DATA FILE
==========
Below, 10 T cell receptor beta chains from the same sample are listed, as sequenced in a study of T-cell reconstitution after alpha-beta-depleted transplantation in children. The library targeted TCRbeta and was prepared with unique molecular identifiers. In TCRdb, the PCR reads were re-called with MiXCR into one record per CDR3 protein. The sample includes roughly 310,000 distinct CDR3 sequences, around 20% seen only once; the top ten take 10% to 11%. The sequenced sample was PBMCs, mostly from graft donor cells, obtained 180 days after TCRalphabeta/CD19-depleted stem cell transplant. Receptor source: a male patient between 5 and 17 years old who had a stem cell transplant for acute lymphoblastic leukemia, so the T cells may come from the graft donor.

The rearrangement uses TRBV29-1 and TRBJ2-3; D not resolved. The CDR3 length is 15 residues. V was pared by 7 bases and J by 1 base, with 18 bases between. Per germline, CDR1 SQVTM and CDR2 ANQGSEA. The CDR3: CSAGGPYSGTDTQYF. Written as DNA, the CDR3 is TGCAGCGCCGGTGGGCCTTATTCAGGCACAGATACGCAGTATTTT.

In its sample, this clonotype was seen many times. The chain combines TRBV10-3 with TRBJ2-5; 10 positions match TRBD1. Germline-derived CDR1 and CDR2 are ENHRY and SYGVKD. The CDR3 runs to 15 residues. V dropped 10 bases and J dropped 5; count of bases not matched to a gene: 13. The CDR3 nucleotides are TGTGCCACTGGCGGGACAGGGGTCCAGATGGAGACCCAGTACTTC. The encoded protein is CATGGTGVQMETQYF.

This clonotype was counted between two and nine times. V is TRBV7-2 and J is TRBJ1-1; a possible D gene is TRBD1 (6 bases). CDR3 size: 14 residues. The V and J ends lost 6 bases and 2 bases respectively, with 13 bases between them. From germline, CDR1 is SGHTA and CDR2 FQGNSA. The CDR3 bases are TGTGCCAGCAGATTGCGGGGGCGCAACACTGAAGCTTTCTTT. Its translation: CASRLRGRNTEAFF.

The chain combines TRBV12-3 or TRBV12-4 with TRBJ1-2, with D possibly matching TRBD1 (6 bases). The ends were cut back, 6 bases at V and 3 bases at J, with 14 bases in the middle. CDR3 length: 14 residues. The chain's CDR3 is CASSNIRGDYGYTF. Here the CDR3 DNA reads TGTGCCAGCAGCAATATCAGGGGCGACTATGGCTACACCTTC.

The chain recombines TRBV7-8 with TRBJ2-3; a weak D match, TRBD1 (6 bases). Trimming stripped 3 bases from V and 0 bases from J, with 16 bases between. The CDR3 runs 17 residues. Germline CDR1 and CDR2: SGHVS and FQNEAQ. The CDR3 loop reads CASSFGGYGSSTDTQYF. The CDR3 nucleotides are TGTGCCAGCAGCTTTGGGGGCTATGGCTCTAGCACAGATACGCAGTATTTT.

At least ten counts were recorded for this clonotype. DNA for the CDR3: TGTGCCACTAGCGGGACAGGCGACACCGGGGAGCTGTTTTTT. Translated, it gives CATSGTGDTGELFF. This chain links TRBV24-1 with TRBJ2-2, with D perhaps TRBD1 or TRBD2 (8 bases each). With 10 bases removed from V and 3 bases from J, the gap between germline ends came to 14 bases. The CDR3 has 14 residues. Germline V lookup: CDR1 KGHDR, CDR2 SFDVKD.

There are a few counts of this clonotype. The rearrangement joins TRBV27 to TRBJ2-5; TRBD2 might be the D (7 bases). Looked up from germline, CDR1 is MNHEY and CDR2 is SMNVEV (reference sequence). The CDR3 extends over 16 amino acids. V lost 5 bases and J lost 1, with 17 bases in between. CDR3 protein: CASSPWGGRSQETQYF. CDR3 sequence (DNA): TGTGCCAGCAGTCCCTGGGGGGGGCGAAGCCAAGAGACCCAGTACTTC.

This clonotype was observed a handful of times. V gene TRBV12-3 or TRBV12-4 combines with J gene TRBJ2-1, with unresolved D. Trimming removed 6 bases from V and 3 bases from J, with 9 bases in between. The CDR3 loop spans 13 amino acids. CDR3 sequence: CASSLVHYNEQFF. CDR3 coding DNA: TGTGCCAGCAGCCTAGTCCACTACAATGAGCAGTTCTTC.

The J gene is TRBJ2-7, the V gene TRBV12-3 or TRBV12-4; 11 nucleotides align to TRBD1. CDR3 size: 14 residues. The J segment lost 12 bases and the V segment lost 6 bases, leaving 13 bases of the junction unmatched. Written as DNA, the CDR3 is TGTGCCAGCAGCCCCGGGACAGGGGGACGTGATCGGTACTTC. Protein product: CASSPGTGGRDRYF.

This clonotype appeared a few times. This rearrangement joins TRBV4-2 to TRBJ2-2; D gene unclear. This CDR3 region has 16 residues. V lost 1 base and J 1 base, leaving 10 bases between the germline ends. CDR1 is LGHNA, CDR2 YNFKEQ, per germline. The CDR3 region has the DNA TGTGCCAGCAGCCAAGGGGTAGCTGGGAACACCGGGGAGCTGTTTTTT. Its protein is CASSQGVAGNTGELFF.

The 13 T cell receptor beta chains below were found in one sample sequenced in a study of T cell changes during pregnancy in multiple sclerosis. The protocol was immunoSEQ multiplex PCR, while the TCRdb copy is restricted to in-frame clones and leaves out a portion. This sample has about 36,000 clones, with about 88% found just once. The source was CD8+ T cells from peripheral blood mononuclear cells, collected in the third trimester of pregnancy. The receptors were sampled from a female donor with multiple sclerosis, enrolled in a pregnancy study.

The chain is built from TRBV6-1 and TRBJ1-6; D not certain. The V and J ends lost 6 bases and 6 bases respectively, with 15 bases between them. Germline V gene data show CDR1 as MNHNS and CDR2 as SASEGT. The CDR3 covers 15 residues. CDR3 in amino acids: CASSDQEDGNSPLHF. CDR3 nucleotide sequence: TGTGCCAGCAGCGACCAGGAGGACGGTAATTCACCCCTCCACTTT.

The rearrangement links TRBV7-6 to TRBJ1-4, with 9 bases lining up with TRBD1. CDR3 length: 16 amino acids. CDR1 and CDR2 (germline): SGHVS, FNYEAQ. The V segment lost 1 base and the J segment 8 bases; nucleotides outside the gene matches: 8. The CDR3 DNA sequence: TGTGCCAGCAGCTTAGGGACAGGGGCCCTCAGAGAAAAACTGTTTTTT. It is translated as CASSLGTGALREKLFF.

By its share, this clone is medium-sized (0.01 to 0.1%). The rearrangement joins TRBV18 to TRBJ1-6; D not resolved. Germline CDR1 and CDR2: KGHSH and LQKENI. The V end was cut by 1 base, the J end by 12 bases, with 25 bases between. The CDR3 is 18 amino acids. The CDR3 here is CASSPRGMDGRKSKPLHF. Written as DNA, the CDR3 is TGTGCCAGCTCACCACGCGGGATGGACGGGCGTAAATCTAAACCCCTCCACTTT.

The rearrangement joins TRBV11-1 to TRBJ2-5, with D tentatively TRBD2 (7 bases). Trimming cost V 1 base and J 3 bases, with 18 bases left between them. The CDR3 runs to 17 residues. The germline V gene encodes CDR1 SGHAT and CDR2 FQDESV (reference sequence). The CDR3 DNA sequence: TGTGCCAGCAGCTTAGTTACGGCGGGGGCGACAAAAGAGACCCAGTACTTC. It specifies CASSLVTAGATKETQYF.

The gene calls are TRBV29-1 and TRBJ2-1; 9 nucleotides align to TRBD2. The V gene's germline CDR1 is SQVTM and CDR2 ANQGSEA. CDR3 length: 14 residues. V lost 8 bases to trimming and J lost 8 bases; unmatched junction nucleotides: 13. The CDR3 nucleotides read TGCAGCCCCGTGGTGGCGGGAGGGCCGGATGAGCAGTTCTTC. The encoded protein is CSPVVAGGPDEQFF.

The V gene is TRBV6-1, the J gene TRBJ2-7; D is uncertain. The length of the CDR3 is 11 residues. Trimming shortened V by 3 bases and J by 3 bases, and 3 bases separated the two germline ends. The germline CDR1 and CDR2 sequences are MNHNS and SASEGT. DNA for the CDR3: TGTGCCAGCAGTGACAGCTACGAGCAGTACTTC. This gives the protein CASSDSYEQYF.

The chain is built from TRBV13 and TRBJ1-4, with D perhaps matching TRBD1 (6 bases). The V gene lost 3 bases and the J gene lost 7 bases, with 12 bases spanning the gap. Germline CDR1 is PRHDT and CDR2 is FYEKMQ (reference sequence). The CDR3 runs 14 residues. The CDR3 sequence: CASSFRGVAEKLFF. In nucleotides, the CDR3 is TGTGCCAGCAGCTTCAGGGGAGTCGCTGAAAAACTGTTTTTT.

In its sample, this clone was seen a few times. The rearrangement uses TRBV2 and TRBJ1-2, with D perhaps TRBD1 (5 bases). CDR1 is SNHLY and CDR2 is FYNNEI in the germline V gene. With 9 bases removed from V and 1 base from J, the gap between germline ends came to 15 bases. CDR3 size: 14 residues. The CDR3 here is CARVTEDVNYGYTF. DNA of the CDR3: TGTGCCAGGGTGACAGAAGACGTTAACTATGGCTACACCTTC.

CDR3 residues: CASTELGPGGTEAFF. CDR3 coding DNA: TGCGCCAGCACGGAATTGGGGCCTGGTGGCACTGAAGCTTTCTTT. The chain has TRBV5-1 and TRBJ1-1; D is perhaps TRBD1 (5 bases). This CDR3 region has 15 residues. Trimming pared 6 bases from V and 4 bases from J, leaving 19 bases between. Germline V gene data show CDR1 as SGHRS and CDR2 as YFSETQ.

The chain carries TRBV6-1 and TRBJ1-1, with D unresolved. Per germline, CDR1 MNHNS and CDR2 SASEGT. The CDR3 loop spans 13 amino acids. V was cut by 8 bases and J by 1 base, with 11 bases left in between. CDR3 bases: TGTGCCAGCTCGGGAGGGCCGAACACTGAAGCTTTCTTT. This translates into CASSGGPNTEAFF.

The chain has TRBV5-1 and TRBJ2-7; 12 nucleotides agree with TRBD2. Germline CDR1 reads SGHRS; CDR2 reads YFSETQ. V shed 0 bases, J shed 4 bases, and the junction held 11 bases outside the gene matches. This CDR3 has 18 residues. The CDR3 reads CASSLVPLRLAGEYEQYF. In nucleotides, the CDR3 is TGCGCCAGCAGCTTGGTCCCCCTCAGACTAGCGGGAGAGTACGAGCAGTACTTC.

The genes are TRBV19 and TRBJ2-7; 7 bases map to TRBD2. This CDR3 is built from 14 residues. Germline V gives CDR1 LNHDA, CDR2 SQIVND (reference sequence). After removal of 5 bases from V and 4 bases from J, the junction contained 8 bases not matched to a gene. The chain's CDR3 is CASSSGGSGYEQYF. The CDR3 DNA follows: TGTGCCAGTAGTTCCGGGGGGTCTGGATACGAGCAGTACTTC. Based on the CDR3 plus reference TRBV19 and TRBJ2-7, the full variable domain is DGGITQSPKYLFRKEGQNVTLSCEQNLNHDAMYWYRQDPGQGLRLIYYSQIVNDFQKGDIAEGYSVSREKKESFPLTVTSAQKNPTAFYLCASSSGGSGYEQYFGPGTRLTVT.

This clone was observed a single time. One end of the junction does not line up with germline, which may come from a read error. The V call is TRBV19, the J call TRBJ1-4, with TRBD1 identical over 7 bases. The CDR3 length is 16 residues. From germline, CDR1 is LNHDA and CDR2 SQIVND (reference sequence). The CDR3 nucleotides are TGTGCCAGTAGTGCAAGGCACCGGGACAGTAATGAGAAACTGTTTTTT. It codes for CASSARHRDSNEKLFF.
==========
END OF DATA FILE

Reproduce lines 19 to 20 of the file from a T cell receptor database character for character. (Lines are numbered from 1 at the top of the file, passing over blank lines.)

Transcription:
The chain is built from TRBV13 and TRBJ1-4, with D perhaps matching TRBD1 (6 bases). The V gene lost 3 bases and the J gene lost 7 bases, with 12 bases spanning the gap. Germline CDR1 is PRHDT and CDR2 is FYEKMQ (reference sequence). The CDR3 runs 14 residues. The CDR3 sequence: CASSFRGVAEKLFF. In nucleotides, the CDR3 is TGTGCCAGCAGCTTCAGGGGAGTCGCTGAAAAACTGTTTTTT.

In its sample, this clone was seen a few times. The rearrangement uses TRBV2 and TRBJ1-2, with D perhaps TRBD1 (5 bases). CDR1 is SNHLY and CDR2 is FYNNEI in the germline V gene. With 9 bases removed from V and 1 base from J, the gap between germline ends came to 15 bases. CDR3 size: 14 residues. The CDR3 here is CARVTEDVNYGYTF. DNA of the CDR3: TGTGCCAGGGTGACAGAAGACGTTAACTATGGCTACACCTTC.